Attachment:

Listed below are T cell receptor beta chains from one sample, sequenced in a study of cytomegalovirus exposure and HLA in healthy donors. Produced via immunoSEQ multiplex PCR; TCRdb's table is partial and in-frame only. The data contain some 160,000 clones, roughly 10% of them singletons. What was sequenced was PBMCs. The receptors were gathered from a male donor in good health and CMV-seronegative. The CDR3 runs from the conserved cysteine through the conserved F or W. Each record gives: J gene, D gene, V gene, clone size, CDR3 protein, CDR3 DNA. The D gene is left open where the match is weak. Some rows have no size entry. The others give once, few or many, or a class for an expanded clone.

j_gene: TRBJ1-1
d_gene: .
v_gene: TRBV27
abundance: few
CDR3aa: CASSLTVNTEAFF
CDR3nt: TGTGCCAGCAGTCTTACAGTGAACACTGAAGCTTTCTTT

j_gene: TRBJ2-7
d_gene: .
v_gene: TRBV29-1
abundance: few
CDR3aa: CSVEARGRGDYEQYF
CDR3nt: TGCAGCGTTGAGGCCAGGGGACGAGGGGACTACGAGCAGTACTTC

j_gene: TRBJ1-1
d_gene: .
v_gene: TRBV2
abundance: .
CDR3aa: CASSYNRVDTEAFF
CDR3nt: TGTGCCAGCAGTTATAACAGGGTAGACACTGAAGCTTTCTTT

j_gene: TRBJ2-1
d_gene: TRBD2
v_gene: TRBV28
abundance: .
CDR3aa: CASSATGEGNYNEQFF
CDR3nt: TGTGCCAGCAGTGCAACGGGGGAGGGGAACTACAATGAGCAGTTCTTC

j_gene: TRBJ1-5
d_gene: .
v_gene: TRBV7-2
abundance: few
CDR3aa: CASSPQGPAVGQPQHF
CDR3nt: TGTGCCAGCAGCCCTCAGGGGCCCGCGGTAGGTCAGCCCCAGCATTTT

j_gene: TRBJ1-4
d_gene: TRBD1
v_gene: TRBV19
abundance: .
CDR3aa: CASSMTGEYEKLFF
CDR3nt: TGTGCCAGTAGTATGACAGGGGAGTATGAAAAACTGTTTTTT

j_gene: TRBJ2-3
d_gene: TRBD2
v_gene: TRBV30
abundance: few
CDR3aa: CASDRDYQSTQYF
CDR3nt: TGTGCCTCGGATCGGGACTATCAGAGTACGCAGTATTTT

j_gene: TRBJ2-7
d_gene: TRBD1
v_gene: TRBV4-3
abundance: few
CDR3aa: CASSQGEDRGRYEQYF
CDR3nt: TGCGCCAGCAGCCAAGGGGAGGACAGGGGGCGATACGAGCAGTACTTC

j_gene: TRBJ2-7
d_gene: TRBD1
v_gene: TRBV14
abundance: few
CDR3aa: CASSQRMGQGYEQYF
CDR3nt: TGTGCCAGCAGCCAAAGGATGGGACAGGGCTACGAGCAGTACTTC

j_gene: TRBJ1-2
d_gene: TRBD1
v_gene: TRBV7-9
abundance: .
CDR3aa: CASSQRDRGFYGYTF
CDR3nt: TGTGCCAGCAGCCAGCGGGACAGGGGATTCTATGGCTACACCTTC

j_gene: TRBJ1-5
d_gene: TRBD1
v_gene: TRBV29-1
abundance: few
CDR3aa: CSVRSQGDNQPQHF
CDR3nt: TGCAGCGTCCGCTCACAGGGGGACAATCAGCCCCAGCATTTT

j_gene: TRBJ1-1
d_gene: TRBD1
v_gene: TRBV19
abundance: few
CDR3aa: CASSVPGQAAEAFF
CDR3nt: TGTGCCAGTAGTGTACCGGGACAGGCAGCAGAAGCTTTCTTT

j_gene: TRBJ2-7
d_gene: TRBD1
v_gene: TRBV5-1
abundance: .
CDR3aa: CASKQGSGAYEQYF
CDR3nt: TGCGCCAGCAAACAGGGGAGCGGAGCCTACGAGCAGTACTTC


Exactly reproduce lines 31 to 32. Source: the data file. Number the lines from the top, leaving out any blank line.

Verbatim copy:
CDR3nt: TGTGCCAGCAGCCCTCAGGGGCCCGCGGTAGGTCAGCCCCAGCATTTT

j_gene: TRBJ1-4